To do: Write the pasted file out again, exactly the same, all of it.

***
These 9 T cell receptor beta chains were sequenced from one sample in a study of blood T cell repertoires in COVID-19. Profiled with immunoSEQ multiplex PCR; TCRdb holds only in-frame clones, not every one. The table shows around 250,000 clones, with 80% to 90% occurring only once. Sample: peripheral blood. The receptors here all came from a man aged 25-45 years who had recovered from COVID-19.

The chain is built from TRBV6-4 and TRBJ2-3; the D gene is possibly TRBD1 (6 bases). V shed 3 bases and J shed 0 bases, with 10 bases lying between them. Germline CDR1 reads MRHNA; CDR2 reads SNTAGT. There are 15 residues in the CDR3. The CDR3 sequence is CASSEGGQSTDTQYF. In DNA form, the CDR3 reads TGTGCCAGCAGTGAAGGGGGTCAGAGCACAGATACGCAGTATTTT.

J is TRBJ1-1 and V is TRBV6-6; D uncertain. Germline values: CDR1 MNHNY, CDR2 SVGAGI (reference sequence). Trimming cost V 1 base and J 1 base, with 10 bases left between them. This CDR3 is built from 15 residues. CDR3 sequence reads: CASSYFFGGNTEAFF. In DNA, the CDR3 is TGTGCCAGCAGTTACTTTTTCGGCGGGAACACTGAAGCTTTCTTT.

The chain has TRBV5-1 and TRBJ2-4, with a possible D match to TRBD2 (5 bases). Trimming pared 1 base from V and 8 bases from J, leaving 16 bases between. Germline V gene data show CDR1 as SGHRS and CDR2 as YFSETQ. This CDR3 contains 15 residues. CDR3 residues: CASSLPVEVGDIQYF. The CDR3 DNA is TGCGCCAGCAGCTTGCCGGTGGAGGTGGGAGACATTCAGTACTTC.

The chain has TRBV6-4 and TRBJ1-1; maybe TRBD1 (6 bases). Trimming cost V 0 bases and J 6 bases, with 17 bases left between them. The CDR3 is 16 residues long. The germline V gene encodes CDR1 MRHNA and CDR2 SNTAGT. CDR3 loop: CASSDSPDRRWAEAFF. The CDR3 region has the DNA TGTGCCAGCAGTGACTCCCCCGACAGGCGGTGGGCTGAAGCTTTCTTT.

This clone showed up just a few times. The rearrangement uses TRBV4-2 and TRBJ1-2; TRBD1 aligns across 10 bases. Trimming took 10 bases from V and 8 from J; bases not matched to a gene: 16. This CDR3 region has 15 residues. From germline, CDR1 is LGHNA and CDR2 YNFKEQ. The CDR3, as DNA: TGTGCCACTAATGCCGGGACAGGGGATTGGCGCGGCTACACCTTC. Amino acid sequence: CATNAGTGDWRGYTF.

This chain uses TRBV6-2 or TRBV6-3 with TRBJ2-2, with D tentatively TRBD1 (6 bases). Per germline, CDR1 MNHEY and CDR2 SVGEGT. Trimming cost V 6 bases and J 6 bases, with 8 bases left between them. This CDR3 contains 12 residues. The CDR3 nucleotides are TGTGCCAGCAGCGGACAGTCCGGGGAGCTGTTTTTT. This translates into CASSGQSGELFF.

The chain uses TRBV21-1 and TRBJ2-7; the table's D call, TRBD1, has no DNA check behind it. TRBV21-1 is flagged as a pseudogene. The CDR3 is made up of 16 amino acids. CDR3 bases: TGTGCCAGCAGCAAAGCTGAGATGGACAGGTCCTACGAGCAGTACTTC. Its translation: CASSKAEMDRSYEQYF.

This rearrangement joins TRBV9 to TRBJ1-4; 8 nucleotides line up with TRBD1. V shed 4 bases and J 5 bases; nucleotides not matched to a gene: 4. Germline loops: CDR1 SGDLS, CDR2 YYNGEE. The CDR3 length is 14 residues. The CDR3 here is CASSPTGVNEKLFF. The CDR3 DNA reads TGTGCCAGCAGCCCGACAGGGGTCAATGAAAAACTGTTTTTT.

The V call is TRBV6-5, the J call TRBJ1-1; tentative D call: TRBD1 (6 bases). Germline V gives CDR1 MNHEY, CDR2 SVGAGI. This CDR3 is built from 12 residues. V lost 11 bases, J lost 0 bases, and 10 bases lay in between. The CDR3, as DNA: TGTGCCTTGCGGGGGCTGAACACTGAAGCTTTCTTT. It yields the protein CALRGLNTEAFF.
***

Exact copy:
These 9 T cell receptor beta chains were sequenced from one sample in a study of blood T cell repertoires in COVID-19. Profiled with immunoSEQ multiplex PCR; TCRdb holds only in-frame clones, not every one. The table shows around 250,000 clones, with 80% to 90% occurring only once. Sample: peripheral blood. The receptors here all came from a man aged 25-45 years who had recovered from COVID-19.

The chain is built from TRBV6-4 and TRBJ2-3; the D gene is possibly TRBD1 (6 bases). V shed 3 bases and J shed 0 bases, with 10 bases lying between them. Germline CDR1 reads MRHNA; CDR2 reads SNTAGT. There are 15 residues in the CDR3. The CDR3 sequence is CASSEGGQSTDTQYF. In DNA form, the CDR3 reads TGTGCCAGCAGTGAAGGGGGTCAGAGCACAGATACGCAGTATTTT.

J is TRBJ1-1 and V is TRBV6-6; D uncertain. Germline values: CDR1 MNHNY, CDR2 SVGAGI (reference sequence). Trimming cost V 1 base and J 1 base, with 10 bases left between them. This CDR3 is built from 15 residues. CDR3 sequence reads: CASSYFFGGNTEAFF. In DNA, the CDR3 is TGTGCCAGCAGTTACTTTTTCGGCGGGAACACTGAAGCTTTCTTT.

The chain has TRBV5-1 and TRBJ2-4, with a possible D match to TRBD2 (5 bases). Trimming pared 1 base from V and 8 bases from J, leaving 16 bases between. Germline V gene data show CDR1 as SGHRS and CDR2 as YFSETQ. This CDR3 contains 15 residues. CDR3 residues: CASSLPVEVGDIQYF. The CDR3 DNA is TGCGCCAGCAGCTTGCCGGTGGAGGTGGGAGACATTCAGTACTTC.

The chain has TRBV6-4 and TRBJ1-1; maybe TRBD1 (6 bases). Trimming cost V 0 bases and J 6 bases, with 17 bases left between them. The CDR3 is 16 residues long. The germline V gene encodes CDR1 MRHNA and CDR2 SNTAGT. CDR3 loop: CASSDSPDRRWAEAFF. The CDR3 region has the DNA TGTGCCAGCAGTGACTCCCCCGACAGGCGGTGGGCTGAAGCTTTCTTT.

This clone showed up just a few times. The rearrangement uses TRBV4-2 and TRBJ1-2; TRBD1 aligns across 10 bases. Trimming took 10 bases from V and 8 from J; bases not matched to a gene: 16. This CDR3 region has 15 residues. From germline, CDR1 is LGHNA and CDR2 YNFKEQ. The CDR3, as DNA: TGTGCCACTAATGCCGGGACAGGGGATTGGCGCGGCTACACCTTC. Amino acid sequence: CATNAGTGDWRGYTF.

This chain uses TRBV6-2 or TRBV6-3 with TRBJ2-2, with D tentatively TRBD1 (6 bases). Per germline, CDR1 MNHEY and CDR2 SVGEGT. Trimming cost V 6 bases and J 6 bases, with 8 bases left between them. This CDR3 contains 12 residues. The CDR3 nucleotides are TGTGCCAGCAGCGGACAGTCCGGGGAGCTGTTTTTT. This translates into CASSGQSGELFF.

The chain uses TRBV21-1 and TRBJ2-7; the table's D call, TRBD1, has no DNA check behind it. TRBV21-1 is flagged as a pseudogene. The CDR3 is made up of 16 amino acids. CDR3 bases: TGTGCCAGCAGCAAAGCTGAGATGGACAGGTCCTACGAGCAGTACTTC. Its translation: CASSKAEMDRSYEQYF.

This rearrangement joins TRBV9 to TRBJ1-4; 8 nucleotides line up with TRBD1. V shed 4 bases and J 5 bases; nucleotides not matched to a gene: 4. Germline loops: CDR1 SGDLS, CDR2 YYNGEE. The CDR3 length is 14 residues. The CDR3 here is CASSPTGVNEKLFF. The CDR3 DNA reads TGTGCCAGCAGCCCGACAGGGGTCAATGAAAAACTGTTTTTT.

The V call is TRBV6-5, the J call TRBJ1-1; tentative D call: TRBD1 (6 bases). Germline V gives CDR1 MNHEY, CDR2 SVGAGI. This CDR3 is built from 12 residues. V lost 11 bases, J lost 0 bases, and 10 bases lay in between. The CDR3, as DNA: TGTGCCTTGCGGGGGCTGAACACTGAAGCTTTCTTT. It yields the protein CALRGLNTEAFF.